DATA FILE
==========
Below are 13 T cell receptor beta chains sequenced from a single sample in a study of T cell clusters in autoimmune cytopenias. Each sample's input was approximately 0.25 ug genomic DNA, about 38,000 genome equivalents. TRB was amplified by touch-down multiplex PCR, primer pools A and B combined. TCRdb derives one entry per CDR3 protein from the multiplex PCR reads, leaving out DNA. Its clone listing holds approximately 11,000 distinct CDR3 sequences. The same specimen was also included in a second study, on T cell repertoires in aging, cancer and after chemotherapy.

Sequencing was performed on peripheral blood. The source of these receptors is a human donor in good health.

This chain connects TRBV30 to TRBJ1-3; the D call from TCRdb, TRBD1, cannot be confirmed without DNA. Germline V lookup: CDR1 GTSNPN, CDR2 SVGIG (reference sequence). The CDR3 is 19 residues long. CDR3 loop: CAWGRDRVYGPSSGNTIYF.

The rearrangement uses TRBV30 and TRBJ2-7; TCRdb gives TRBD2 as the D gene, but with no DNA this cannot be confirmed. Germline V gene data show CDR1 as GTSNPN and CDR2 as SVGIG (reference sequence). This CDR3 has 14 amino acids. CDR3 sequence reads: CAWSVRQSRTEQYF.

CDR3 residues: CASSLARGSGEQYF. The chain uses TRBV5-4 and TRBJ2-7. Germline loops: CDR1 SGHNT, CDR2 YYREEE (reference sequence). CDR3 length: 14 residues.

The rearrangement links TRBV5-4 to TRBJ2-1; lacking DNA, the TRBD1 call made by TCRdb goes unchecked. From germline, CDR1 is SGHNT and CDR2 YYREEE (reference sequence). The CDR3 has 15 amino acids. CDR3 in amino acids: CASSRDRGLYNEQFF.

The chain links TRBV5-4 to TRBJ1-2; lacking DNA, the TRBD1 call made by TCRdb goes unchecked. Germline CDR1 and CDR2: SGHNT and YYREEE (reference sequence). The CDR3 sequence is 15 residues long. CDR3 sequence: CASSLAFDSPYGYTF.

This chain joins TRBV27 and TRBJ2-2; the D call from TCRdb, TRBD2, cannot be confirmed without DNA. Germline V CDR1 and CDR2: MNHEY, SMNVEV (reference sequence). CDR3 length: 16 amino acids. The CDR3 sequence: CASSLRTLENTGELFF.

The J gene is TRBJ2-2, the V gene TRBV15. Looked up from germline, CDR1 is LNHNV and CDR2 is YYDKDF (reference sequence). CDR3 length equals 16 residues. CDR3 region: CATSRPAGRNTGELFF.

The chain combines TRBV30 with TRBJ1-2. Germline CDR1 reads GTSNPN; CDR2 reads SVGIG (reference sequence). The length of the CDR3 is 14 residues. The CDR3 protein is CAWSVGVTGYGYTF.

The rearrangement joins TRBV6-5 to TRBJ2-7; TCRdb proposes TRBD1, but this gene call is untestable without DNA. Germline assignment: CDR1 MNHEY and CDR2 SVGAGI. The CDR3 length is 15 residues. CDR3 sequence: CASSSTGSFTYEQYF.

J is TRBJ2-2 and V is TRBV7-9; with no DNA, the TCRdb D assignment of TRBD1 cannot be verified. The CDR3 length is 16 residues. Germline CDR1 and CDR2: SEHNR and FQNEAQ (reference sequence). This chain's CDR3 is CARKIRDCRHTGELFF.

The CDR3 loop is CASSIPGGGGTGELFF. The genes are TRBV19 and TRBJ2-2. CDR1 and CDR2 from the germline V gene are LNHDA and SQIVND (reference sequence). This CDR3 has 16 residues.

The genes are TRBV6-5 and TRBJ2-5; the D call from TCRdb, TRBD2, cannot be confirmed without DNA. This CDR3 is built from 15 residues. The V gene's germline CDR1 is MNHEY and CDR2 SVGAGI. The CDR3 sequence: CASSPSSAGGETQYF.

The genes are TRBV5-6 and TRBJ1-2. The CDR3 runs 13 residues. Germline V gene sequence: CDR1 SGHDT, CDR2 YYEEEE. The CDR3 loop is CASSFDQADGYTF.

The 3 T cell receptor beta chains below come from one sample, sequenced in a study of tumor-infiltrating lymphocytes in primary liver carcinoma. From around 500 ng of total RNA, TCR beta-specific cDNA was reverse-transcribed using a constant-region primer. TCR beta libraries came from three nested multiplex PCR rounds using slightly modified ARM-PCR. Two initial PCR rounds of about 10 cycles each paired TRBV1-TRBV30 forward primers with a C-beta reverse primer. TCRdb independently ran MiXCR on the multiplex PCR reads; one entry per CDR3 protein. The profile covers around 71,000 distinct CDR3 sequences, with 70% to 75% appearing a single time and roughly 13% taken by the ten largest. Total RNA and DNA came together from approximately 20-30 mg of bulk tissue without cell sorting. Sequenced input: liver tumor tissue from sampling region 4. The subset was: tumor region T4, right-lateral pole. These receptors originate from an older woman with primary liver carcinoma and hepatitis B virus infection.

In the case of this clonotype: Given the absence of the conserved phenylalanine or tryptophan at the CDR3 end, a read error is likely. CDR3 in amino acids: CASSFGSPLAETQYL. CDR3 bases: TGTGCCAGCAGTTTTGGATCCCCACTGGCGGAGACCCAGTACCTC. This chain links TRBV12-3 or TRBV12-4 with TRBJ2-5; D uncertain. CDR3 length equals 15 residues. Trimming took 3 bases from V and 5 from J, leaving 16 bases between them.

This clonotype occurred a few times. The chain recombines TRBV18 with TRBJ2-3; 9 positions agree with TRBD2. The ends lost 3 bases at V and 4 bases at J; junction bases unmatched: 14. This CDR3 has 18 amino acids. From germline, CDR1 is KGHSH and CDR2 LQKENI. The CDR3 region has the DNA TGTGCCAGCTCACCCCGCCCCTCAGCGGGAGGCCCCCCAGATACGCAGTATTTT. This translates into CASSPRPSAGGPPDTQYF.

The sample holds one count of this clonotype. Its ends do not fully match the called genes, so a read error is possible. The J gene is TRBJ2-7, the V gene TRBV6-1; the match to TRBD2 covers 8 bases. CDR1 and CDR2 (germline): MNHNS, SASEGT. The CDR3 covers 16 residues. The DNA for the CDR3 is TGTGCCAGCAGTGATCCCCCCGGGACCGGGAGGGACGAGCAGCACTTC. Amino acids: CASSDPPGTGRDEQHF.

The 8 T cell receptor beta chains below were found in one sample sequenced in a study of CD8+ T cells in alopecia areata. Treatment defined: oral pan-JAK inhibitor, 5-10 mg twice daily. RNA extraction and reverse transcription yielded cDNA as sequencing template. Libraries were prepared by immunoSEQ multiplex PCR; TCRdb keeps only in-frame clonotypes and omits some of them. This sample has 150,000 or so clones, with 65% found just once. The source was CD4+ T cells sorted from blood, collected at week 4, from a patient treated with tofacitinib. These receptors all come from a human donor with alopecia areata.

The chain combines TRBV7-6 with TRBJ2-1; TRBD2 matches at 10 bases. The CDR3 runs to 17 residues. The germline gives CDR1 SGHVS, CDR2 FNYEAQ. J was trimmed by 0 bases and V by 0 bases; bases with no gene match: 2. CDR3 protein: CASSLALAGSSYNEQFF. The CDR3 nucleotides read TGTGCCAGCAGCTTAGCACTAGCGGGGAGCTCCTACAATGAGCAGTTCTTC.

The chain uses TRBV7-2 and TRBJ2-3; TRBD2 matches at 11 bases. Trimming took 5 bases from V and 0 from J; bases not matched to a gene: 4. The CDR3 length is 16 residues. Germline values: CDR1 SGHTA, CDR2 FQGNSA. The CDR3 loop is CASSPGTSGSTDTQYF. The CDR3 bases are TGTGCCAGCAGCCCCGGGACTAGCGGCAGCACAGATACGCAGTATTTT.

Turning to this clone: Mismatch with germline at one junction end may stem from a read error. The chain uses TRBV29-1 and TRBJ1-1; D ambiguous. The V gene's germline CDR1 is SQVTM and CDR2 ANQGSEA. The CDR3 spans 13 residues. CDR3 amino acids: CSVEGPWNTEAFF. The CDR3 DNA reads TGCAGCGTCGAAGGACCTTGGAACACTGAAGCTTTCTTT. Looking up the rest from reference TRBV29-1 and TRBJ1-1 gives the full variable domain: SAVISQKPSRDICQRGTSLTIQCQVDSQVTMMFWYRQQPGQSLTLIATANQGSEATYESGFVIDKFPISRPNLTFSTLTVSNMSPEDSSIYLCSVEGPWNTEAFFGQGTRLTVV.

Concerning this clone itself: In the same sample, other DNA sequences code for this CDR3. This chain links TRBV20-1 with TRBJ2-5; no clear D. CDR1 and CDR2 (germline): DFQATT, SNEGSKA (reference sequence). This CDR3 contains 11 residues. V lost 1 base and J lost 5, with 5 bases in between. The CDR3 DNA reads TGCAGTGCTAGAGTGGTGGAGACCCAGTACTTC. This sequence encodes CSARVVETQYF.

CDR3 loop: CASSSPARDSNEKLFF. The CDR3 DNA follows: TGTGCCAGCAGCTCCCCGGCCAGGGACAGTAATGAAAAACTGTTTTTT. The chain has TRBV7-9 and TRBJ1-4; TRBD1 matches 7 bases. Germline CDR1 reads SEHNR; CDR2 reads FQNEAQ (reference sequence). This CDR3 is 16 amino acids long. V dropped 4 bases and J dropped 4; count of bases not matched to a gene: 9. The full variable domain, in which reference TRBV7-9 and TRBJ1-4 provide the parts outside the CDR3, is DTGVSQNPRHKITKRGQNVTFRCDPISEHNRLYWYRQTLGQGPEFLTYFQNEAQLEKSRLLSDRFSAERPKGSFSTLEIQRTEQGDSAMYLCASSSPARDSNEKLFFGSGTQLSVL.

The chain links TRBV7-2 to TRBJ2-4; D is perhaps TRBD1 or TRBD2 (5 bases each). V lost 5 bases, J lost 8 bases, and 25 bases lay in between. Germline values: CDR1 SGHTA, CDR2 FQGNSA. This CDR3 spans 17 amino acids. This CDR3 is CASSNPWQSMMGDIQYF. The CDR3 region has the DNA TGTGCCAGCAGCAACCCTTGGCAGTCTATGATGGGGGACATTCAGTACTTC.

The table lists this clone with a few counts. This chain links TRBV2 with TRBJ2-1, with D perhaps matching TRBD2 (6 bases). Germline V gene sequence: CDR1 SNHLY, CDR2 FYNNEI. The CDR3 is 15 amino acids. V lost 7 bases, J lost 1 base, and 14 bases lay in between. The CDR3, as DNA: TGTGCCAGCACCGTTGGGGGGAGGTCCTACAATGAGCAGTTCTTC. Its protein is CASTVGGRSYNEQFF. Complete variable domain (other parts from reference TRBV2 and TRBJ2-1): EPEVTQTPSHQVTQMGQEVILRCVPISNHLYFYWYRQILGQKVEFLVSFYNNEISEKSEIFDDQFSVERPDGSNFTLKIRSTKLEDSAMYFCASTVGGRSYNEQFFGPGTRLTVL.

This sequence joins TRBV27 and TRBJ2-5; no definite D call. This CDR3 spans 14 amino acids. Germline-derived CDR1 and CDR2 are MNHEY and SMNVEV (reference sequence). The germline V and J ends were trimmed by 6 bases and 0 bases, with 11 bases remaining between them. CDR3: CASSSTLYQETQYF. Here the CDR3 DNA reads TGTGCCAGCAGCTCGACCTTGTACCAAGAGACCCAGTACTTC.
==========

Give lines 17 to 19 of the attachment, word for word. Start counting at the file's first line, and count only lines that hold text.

In the case of this clonotype: Given the absence of the conserved phenylalanine or tryptophan at the CDR3 end, a read error is likely. CDR3 in amino acids: CASSFGSPLAETQYL. CDR3 bases: TGTGCCAGCAGTTTTGGATCCCCACTGGCGGAGACCCAGTACCTC. This chain links TRBV12-3 or TRBV12-4 with TRBJ2-5; D uncertain. CDR3 length equals 15 residues. Trimming took 3 bases from V and 5 from J, leaving 16 bases between them.

This clonotype occurred a few times. The chain recombines TRBV18 with TRBJ2-3; 9 positions agree with TRBD2. The ends lost 3 bases at V and 4 bases at J; junction bases unmatched: 14. This CDR3 has 18 amino acids. From germline, CDR1 is KGHSH and CDR2 LQKENI. The CDR3 region has the DNA TGTGCCAGCTCACCCCGCCCCTCAGCGGGAGGCCCCCCAGATACGCAGTATTTT. This translates into CASSPRPSAGGPPDTQYF.

The sample holds one count of this clonotype. Its ends do not fully match the called genes, so a read error is possible. The J gene is TRBJ2-7, the V gene TRBV6-1; the match to TRBD2 covers 8 bases. CDR1 and CDR2 (germline): MNHNS, SASEGT. The CDR3 covers 16 residues. The DNA for the CDR3 is TGTGCCAGCAGTGATCCCCCCGGGACCGGGAGGGACGAGCAGCACTTC. Amino acids: CASSDPPGTGRDEQHF.